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Proceedings Paper

Achieving integrated convoys: cargo unmanned ground vehicle development and experimentation
Author(s): Noah Zych; David Silver; David Stager; Colin Green; Thomas Pilarski; Jacob Fischer; Noah Kuntz; Dean Anderson; Albert Costa; Joseph Gannon; Joseph Lisee; Peter Rander; Michael K. Sergi-Curfman; Christopher Shaw; Daniel Tascione; Nicolas Vandapel; John Beck
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Paper Abstract

The Cargo UGV project was initiated in 2010 with the aim of developing and experimenting with advanced autonomous vehicles capable of being integrated unobtrusively into manned logistics convoys. The intent was to validate two hypotheses in complex, operationally representative environments: first, that unmanned tactical wheeled vehicles provide a force protection advantage by creating standoff distance to warfighters during ambushes or improvised explosive device attacks; and second, that these UGVs serve as force multipliers by enabling a single operator to control multiple unmanned assets. To assess whether current state-of-the-art autonomous vehicle technology was sufficiently capable to permit resupply missions to be executed with decreased risk and reduced manpower, and to assess the effect of UGVs on customary convoy tactics, the Marine Corps Warfighting Laboratory and the Joint Ground Robotics Enterprise sponsored Oshkosh Defense and the National Robotics Engineering Center to equip two standard Marine Corps cargo trucks for autonomous operation. This paper details the system architecture, hardware implementation, and software modules developed to meet the vehicle control, perception, and planner requirements compelled by this application. Additionally, the design of a custom human machine interface and an accompanying training program are described, as is the creation of a realistic convoy simulation environment for rapid system development. Finally, results are conveyed from a warfighter experiment in which the effectiveness of the training program for novice operators was assessed, and the impact of the UGVs on convoy operations was observed in a variety of scenarios via direct comparison to a fully manned convoy.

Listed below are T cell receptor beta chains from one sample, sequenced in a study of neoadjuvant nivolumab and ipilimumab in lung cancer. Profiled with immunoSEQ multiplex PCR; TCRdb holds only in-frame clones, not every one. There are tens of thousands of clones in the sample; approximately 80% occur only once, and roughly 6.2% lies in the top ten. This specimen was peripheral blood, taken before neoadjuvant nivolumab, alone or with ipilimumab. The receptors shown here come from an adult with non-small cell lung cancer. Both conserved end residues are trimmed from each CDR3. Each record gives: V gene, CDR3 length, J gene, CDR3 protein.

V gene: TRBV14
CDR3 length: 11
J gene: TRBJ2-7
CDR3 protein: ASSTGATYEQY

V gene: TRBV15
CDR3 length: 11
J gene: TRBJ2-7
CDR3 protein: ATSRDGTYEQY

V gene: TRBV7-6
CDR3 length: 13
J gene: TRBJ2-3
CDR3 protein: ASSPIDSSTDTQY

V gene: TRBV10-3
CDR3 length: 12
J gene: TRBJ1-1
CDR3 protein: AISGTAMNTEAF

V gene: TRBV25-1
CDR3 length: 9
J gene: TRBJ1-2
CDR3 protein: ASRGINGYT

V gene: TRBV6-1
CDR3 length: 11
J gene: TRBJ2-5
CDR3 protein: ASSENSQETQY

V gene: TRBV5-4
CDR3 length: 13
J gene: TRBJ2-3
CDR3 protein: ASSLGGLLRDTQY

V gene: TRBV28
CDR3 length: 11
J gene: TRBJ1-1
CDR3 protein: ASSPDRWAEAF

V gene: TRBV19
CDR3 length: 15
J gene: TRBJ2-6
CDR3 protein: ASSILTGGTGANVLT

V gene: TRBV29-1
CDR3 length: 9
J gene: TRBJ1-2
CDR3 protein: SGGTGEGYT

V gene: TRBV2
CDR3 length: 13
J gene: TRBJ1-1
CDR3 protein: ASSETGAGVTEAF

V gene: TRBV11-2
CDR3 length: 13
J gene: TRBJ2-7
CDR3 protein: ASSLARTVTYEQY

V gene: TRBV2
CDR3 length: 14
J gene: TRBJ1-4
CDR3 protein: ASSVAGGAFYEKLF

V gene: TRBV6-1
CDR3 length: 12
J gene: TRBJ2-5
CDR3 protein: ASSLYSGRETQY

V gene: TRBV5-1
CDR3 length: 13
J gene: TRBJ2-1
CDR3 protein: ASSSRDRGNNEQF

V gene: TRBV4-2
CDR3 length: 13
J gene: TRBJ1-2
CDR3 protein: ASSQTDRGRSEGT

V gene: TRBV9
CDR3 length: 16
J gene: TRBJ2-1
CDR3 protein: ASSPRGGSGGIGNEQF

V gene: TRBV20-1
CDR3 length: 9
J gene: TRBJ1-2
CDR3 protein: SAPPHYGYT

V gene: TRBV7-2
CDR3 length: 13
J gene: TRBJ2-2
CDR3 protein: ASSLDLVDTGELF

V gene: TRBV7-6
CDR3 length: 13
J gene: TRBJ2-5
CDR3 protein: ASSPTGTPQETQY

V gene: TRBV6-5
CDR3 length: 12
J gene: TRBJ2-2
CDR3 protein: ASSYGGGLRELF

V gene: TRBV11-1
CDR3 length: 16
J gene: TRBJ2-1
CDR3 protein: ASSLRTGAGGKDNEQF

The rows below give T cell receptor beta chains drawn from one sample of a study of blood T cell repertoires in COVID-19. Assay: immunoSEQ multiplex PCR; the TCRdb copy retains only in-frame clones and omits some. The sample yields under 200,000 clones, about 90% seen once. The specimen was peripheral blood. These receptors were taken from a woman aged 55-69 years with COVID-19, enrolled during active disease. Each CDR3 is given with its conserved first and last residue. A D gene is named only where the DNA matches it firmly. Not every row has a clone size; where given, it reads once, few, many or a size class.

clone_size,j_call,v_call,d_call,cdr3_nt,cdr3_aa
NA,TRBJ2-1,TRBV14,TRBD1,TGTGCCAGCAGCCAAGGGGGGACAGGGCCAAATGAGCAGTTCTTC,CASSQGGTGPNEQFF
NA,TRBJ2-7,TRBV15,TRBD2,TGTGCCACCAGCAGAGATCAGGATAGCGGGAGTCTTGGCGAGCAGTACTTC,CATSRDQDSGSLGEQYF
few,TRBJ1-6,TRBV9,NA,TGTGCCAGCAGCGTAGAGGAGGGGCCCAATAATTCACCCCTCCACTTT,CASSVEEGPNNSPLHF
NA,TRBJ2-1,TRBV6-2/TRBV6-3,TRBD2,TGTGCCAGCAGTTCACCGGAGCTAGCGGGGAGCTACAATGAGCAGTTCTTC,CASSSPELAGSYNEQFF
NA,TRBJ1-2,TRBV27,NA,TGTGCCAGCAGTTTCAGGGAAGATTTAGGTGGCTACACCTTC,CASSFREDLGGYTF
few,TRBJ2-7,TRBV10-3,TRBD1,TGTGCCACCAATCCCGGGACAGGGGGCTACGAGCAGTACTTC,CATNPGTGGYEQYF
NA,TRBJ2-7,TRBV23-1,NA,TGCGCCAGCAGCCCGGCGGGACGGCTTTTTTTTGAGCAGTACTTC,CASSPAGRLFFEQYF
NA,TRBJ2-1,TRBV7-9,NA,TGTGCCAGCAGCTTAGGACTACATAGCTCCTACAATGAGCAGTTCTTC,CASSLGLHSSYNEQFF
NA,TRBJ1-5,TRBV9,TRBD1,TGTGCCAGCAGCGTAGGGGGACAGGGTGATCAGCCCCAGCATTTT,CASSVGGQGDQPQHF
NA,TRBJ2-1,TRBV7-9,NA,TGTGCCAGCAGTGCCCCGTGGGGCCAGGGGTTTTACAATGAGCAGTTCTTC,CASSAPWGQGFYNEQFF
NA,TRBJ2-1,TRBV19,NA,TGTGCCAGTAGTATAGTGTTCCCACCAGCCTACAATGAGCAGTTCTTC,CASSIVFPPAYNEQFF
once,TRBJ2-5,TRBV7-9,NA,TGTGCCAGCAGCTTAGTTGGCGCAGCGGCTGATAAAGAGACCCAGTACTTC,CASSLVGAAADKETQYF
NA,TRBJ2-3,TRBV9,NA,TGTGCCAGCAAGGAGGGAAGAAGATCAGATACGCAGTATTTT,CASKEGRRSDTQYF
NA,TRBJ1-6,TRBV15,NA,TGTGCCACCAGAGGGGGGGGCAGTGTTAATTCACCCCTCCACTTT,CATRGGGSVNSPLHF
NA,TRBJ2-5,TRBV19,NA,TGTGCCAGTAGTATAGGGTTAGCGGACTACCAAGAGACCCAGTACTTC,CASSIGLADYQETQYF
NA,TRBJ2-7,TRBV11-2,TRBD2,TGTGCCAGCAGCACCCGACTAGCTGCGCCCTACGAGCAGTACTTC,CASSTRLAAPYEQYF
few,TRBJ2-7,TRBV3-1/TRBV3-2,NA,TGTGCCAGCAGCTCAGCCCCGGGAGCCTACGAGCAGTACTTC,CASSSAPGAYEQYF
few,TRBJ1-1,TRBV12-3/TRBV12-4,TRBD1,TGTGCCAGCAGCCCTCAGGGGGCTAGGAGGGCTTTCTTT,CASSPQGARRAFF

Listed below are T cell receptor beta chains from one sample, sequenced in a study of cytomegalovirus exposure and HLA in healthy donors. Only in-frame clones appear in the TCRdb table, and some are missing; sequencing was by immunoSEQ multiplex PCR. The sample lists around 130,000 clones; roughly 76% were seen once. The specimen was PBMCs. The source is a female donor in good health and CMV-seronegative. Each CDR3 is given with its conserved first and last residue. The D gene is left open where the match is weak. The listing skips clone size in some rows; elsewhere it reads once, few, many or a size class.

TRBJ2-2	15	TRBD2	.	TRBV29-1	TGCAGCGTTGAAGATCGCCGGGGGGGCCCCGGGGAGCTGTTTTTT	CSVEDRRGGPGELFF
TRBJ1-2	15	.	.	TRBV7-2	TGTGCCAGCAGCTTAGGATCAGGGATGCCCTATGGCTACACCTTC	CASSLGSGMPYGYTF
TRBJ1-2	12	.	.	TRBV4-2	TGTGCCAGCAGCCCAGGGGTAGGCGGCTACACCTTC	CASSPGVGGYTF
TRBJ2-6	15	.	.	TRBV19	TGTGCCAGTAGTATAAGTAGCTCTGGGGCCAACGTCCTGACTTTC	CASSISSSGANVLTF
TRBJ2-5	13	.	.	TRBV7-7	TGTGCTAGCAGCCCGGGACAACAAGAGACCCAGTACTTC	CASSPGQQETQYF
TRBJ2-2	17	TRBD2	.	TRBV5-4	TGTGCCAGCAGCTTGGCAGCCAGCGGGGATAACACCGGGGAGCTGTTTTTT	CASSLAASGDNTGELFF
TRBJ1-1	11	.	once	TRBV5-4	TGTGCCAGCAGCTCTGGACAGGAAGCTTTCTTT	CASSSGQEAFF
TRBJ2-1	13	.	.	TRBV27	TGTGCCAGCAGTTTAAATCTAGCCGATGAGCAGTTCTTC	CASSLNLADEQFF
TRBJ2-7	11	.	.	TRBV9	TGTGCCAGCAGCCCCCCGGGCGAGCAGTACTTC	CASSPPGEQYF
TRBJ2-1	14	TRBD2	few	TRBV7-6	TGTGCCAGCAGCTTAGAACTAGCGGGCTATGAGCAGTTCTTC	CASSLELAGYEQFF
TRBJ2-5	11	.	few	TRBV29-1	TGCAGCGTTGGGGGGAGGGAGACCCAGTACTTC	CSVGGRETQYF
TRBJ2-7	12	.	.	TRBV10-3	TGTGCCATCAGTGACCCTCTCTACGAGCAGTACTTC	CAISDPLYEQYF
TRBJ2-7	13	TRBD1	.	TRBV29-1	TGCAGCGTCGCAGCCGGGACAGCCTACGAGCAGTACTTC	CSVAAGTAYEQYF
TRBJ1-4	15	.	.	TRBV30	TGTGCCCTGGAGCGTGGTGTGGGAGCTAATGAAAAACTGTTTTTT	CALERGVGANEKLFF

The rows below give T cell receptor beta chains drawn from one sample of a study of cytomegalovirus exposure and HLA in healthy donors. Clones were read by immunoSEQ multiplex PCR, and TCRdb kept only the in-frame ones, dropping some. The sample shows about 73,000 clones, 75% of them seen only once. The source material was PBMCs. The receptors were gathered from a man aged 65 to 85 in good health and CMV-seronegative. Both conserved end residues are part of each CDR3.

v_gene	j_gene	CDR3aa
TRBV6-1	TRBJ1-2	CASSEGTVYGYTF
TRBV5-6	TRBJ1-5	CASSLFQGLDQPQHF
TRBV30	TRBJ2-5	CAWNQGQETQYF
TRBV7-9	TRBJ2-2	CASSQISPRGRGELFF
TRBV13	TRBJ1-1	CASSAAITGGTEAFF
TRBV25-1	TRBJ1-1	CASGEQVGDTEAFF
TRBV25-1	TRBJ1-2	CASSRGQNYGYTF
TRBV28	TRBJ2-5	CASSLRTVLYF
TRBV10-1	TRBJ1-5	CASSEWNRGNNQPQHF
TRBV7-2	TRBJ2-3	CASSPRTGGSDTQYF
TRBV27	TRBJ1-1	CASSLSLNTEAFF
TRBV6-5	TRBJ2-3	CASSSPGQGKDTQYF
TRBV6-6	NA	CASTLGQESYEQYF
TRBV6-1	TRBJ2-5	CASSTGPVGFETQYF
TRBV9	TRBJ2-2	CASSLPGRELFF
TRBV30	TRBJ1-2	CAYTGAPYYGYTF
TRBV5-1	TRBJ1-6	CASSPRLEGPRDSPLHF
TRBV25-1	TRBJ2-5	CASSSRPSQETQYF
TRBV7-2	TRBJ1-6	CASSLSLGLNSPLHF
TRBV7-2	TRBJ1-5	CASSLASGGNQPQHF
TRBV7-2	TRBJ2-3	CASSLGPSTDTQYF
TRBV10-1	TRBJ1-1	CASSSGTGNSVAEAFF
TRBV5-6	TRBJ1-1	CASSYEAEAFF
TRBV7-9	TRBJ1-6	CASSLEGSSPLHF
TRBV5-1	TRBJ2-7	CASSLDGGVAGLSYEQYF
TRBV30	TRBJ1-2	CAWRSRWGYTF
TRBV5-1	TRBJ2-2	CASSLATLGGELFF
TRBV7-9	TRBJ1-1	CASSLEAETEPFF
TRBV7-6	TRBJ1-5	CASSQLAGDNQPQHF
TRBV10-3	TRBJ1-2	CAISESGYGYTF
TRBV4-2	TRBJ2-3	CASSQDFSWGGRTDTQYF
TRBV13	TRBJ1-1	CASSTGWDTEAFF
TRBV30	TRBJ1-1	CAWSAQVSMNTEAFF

Paper Details

Date Published: 17 May 2013
PDF: 14 pages
Proc. SPIE 8741, Unmanned Systems Technology XV, 87410Y (17 May 2013); doi: 10.1117/12.2015586
Show Author Affiliations
Noah Zych, Oshkosh Corp. (United States)
David Silver, Carnegie Mellon Univ. (United States)
David Stager, Carnegie Mellon Univ. (United States)
Colin Green, Carnegie Mellon Univ. (United States)
Thomas Pilarski, Carnegie Mellon Univ. (United States)
Jacob Fischer, Oshkosh Corp. (United States)
Noah Kuntz, Oshkosh Corp. (United States)
Dean Anderson, Carnegie Mellon Univ. (United States)
Albert Costa, Carnegie Mellon Univ. (United States)
Joseph Gannon, Carnegie Mellon Univ. (United States)
Joseph Lisee, Carnegie Mellon Univ. (United States)
Peter Rander, Carnegie Mellon Univ. (United States)
Michael K. Sergi-Curfman, Carnegie Mellon Univ. (United States)
Christopher Shaw, Carnegie Mellon Univ. (United States)
Daniel Tascione, Carnegie Mellon Univ. (United States)
Nicolas Vandapel, Carnegie Mellon Univ. (United States)
John Beck, Oshkosh Corp. (United States)

Published in SPIE Proceedings Vol. 8741:
Unmanned Systems Technology XV
Robert E. Karlsen; Douglas W. Gage; Charles M. Shoemaker; Grant R. Gerhart, Editor(s)

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